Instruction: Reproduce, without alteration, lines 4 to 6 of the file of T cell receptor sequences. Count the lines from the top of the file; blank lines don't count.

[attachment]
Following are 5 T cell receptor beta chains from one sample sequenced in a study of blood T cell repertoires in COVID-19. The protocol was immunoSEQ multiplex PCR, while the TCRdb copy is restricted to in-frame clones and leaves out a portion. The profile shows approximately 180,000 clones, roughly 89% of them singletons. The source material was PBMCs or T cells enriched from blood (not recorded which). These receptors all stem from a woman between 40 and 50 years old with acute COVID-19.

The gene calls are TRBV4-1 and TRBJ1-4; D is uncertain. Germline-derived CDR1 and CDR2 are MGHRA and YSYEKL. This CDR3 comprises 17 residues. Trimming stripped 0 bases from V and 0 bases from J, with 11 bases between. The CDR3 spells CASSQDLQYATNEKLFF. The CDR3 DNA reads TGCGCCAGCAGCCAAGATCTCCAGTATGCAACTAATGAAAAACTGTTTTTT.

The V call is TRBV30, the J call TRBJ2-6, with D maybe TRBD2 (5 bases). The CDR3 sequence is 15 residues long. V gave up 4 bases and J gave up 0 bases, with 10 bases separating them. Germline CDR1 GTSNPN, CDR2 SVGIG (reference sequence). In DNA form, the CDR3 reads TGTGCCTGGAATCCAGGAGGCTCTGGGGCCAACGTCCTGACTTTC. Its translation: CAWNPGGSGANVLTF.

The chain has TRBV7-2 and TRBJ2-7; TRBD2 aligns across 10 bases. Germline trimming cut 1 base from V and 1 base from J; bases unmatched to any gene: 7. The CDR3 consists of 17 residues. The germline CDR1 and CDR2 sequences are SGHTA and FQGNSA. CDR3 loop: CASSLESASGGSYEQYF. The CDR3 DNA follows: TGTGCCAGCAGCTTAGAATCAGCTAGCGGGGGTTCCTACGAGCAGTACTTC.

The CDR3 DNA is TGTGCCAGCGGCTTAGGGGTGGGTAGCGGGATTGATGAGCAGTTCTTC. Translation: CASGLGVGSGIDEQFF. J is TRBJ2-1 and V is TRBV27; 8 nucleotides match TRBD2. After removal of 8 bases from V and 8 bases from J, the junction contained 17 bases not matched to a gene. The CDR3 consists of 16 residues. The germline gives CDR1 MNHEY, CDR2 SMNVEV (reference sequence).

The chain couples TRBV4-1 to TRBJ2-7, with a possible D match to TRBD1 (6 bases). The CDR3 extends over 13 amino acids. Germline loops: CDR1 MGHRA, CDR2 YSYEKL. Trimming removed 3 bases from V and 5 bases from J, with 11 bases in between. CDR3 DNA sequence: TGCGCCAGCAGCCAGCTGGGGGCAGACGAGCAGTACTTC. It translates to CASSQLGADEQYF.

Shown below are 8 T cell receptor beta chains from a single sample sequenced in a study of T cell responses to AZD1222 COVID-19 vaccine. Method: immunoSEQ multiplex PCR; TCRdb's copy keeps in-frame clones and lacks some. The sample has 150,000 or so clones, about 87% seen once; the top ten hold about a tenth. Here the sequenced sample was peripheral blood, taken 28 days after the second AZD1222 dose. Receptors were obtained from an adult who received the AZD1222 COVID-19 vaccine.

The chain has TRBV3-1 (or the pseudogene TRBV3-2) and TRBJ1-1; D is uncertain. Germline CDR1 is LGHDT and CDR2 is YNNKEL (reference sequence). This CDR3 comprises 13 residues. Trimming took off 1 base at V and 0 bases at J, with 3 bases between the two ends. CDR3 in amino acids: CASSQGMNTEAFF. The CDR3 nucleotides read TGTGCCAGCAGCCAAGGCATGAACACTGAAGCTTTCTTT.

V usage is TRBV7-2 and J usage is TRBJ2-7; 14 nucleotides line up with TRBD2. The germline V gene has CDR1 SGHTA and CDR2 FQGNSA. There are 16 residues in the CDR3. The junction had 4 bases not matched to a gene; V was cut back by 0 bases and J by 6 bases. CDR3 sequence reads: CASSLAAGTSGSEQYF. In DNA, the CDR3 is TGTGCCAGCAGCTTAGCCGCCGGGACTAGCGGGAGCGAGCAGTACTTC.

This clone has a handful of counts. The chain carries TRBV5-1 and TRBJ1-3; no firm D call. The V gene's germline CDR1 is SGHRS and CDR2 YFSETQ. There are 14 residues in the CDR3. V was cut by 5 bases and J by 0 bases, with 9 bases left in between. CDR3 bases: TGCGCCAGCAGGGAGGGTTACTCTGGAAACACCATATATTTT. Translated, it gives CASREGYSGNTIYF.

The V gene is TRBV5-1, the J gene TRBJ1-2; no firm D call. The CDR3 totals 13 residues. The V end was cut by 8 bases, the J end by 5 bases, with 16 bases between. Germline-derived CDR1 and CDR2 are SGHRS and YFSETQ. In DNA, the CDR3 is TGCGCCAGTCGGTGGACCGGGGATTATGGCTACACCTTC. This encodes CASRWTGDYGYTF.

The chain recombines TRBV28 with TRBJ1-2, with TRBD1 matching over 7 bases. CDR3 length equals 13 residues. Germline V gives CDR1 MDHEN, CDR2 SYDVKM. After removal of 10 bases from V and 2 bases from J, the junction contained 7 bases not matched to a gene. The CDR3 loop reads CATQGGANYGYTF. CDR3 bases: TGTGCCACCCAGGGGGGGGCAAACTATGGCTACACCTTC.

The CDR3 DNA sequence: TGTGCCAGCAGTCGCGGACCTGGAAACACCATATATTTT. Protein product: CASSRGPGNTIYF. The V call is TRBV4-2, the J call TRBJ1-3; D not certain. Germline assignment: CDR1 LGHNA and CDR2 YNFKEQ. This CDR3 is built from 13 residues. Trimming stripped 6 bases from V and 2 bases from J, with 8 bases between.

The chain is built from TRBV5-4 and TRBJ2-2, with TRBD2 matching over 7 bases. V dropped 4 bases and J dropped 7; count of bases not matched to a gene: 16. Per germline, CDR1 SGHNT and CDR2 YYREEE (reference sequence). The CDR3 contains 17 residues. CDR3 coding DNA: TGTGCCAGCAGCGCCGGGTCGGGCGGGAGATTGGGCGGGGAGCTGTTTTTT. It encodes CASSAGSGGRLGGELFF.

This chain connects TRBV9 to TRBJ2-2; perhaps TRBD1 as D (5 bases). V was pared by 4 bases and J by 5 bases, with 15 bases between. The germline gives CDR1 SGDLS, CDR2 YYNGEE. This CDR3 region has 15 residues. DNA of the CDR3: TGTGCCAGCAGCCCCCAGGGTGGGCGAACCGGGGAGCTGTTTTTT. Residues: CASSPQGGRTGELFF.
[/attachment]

The chain has TRBV7-2 and TRBJ2-7; TRBD2 aligns across 10 bases. Germline trimming cut 1 base from V and 1 base from J; bases unmatched to any gene: 7. The CDR3 consists of 17 residues. The germline CDR1 and CDR2 sequences are SGHTA and FQGNSA. CDR3 loop: CASSLESASGGSYEQYF. The CDR3 DNA follows: TGTGCCAGCAGCTTAGAATCAGCTAGCGGGGGTTCCTACGAGCAGTACTTC.

The CDR3 DNA is TGTGCCAGCGGCTTAGGGGTGGGTAGCGGGATTGATGAGCAGTTCTTC. Translation: CASGLGVGSGIDEQFF. J is TRBJ2-1 and V is TRBV27; 8 nucleotides match TRBD2. After removal of 8 bases from V and 8 bases from J, the junction contained 17 bases not matched to a gene. The CDR3 consists of 16 residues. The germline gives CDR1 MNHEY, CDR2 SMNVEV (reference sequence).

The chain couples TRBV4-1 to TRBJ2-7, with a possible D match to TRBD1 (6 bases). The CDR3 extends over 13 amino acids. Germline loops: CDR1 MGHRA, CDR2 YSYEKL. Trimming removed 3 bases from V and 5 bases from J, with 11 bases in between. CDR3 DNA sequence: TGCGCCAGCAGCCAGCTGGGGGCAGACGAGCAGTACTTC. It translates to CASSQLGADEQYF.